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Jeremy Kappell
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Ida Remnants Prompts Flash Flood Potential

Thanks to heavy thunderstorms in recent days and now a slow moving tropical system in Ida, Flash Flood Watches have been issued for much of the Lower Ohio River Valley, Appalachians, Mid-Atlantic and into parts of New England.

Excessive Rainfall Discussion
NWS Weather Prediction Center College Park MD
410 PM EDT Tue Aug 31 2021

Day 2
Valid 12Z Wed Sep 01 2021 - 12Z Thu Sep 02 2021


21Z Update...

Heavy signals and strong model agreement for portions of southern PA northeastward into northern NJ and southern NY has led to the issuance of a High Risk for flooding. The latest Hi-Res guidance has really narrowed in on this corridor with 4 to 6 inches possible and locally heavier amounts near 6 to 8 inches not out of the question. HREF probs for ARI exceedance of 100 years was well over the 95th percentile for this region increasing confidence even more. Models over the last 12 hours have shifted things a bit further north, and the surrounding Moderate, Slight, and Marginal Risk areas were adjusted to account for this shift. Much of this area is still recovering from Henri and already has fairly low FFG.

...Gulf Coast states into northern Florida...
Latest guidance has shifted much of the precipitation earlier expected to stay offshore, now onshore leading to the expansion of the Marginal Risk area to encompass portions of southern LA into central MS/AL down into northern FL. Areas in LA and MS/AL have extremely low thresholds right now due to Ida impacts and any precipitation at this time could lead to further flooding concerns.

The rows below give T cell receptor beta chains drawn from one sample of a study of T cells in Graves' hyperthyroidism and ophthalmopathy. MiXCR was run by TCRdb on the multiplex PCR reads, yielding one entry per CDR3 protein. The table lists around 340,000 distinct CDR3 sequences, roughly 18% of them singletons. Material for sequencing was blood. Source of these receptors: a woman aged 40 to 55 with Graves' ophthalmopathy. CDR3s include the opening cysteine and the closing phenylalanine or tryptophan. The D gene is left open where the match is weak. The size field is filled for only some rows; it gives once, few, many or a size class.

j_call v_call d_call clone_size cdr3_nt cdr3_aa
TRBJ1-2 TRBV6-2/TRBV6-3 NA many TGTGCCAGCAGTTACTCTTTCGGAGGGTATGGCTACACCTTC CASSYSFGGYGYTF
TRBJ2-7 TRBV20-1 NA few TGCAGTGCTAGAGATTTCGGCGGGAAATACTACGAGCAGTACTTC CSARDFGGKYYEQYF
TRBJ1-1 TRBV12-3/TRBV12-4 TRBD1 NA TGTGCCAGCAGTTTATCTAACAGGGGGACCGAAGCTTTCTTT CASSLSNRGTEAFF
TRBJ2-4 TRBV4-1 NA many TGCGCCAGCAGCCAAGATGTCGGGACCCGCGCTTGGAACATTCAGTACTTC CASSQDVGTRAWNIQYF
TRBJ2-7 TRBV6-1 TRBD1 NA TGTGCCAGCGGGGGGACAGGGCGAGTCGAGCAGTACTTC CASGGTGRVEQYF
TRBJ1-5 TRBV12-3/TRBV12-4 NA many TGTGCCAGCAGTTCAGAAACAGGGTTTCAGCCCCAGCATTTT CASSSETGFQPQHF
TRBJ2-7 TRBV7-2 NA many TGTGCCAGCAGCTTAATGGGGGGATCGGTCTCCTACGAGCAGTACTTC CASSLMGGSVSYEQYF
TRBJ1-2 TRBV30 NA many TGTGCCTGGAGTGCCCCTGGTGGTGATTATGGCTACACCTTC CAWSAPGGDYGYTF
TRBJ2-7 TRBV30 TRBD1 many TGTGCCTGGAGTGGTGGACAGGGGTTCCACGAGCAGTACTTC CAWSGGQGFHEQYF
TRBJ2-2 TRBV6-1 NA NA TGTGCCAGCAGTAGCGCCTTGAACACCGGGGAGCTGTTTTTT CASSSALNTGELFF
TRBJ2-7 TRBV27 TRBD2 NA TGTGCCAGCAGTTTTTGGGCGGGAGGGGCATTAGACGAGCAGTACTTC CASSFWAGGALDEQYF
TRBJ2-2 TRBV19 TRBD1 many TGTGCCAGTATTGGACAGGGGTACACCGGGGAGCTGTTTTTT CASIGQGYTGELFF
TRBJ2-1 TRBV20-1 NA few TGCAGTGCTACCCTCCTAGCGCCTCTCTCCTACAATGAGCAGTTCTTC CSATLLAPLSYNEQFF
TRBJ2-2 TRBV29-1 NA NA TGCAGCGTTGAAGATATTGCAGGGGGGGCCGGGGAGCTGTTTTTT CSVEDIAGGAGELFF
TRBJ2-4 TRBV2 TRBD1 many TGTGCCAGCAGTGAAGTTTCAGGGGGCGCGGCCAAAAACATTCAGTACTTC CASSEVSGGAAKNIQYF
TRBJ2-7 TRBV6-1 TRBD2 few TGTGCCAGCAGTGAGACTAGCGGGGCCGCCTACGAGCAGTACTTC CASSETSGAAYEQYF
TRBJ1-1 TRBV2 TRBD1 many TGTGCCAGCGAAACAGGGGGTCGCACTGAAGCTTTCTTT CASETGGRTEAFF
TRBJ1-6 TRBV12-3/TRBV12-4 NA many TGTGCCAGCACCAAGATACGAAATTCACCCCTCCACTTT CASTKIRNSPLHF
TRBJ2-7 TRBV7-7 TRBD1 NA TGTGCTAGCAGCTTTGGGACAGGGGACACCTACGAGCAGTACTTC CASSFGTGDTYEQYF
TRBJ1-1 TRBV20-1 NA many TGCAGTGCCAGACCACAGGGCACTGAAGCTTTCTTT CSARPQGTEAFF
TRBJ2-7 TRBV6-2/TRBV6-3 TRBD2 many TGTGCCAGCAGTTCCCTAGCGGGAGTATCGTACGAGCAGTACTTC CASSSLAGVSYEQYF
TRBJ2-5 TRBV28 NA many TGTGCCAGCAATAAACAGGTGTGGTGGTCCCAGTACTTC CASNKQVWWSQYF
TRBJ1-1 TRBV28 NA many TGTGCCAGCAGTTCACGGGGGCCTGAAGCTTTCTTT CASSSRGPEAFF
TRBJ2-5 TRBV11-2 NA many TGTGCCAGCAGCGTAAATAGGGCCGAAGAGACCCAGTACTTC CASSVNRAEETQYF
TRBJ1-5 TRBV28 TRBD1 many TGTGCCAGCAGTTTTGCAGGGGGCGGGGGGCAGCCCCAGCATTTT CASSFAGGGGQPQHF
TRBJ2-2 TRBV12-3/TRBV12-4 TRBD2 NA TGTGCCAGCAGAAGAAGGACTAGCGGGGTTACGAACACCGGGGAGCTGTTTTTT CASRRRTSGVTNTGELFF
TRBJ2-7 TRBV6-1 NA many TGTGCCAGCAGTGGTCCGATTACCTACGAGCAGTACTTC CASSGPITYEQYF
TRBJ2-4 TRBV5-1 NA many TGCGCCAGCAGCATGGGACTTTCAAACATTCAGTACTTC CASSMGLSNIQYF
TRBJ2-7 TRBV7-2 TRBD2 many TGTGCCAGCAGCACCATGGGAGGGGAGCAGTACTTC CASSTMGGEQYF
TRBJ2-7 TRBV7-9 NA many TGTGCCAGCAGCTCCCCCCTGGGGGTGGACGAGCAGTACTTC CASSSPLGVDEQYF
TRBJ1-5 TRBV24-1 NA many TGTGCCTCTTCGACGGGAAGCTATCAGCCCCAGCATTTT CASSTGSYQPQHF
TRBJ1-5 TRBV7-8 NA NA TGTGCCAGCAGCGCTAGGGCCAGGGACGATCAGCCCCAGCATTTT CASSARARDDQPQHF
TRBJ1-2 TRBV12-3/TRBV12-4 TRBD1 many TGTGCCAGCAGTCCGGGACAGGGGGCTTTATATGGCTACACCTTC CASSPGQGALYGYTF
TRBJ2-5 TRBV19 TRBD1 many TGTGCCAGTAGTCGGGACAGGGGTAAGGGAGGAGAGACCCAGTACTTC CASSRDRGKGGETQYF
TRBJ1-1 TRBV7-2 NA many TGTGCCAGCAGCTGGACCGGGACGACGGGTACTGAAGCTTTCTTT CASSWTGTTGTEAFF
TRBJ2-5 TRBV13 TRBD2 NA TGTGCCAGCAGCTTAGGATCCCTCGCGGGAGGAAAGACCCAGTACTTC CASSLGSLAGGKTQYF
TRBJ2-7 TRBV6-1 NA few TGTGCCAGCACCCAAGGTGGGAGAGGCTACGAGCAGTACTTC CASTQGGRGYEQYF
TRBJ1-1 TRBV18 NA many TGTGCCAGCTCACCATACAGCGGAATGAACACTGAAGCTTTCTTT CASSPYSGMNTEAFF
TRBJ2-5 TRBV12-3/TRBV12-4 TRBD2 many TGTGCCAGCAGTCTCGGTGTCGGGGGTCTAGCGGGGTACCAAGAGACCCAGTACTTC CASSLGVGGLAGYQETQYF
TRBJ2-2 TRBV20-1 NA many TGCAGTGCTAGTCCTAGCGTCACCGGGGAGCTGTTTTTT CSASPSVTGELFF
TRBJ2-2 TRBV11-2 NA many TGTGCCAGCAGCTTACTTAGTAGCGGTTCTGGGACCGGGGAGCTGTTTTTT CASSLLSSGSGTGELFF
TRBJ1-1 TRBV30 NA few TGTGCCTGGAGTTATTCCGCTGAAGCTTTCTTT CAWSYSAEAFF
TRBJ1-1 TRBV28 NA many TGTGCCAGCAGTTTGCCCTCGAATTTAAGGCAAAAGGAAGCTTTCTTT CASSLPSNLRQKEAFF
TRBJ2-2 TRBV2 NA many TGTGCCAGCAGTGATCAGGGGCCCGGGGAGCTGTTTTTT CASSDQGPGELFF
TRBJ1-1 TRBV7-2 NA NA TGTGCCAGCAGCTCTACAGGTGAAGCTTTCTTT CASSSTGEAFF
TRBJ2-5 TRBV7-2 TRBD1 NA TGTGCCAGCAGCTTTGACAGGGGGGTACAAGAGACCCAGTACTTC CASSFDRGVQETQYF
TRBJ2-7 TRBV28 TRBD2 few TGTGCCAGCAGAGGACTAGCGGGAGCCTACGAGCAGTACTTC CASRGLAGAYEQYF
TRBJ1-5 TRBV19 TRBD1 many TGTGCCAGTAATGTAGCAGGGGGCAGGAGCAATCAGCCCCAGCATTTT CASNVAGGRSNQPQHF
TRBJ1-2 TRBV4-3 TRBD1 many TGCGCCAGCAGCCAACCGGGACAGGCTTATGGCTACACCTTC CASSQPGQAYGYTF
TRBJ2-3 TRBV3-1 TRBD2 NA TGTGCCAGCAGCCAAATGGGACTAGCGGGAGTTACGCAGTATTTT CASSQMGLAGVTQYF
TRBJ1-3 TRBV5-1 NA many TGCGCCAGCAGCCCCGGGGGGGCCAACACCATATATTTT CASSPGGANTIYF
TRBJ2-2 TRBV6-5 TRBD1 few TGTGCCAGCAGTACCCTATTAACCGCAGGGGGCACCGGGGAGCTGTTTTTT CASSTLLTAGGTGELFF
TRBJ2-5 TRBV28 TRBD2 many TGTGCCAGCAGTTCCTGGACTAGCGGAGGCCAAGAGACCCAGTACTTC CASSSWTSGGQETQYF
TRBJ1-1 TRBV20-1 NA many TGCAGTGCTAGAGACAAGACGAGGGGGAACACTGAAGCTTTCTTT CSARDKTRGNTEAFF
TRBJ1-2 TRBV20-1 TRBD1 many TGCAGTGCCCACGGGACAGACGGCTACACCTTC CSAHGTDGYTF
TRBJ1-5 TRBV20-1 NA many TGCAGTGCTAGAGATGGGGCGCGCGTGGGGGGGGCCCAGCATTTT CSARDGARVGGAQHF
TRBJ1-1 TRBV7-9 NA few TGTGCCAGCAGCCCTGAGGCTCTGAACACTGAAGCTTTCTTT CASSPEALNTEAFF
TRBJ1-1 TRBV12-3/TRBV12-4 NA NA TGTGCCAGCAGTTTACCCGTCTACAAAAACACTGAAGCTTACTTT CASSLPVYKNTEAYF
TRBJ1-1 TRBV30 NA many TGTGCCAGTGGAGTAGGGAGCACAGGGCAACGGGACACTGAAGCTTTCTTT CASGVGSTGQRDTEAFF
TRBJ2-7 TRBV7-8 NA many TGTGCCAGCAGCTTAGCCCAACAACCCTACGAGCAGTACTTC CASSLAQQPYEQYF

The Slight Risk area for the Southwest was left in play as remnants from Nora continue to impact the region. The Marginal Risk area surrounding this region was also left in play as well as the Marginal Risk for the Northern Plains.


Previous Discussion...

...Central Appalachians/Mid-Atlantic northeast into southeast New York and southern New England... Very heavy rainfall will continue to spread northeastward on Wednesday across portions of the central Appalachians, central/northern Mid-Atlantic region, and up across southeast NY and southern New England as the extratropical low center of Ida makes its way across northern VA, central/eastern MD and southern NJ before then heading offshore to the south of Long Island. Moisture and instability will continue to surge northward around its eastern flank and over a rather strong frontal zone draped across the region. Enhanced moisture convergence, strong frontogenetical and isentropic ascent just north of the front, and focused right-entrance region upper jet dynamics over the region will foster locally several inches of rain, including the potential for some areas to see 4 to 6+ inches totals from the WV/MD Panhandles east/northeast across south-central PA. A fairly broad Moderate Risk area is again highlighted to account for the latest forecast guidance and storm track of Ida. While a High Risk area may ultimately be needed, but too much uncertainty lingers to Ida's exact path at this point to warrant an upgrade now.



I'm particularly concerned about parts of PA where locally 5 to 7 inches of very heavy thunderstorm rains are expected (Euro Forecast shown above) through early Thursday mornning.  Most of this will fall during a relatively short window during the day on Wednesday creating the potential for excessive runoffs into local streams and tributaries.  Flash Flood Warnings will likely be issued. 

Watch for ponding if you have to drive and remember to turn around, down drown! 

-Jeremy Kappell

Meteorologist, Speaker, Talk Show Host, Blogger and American Patriot

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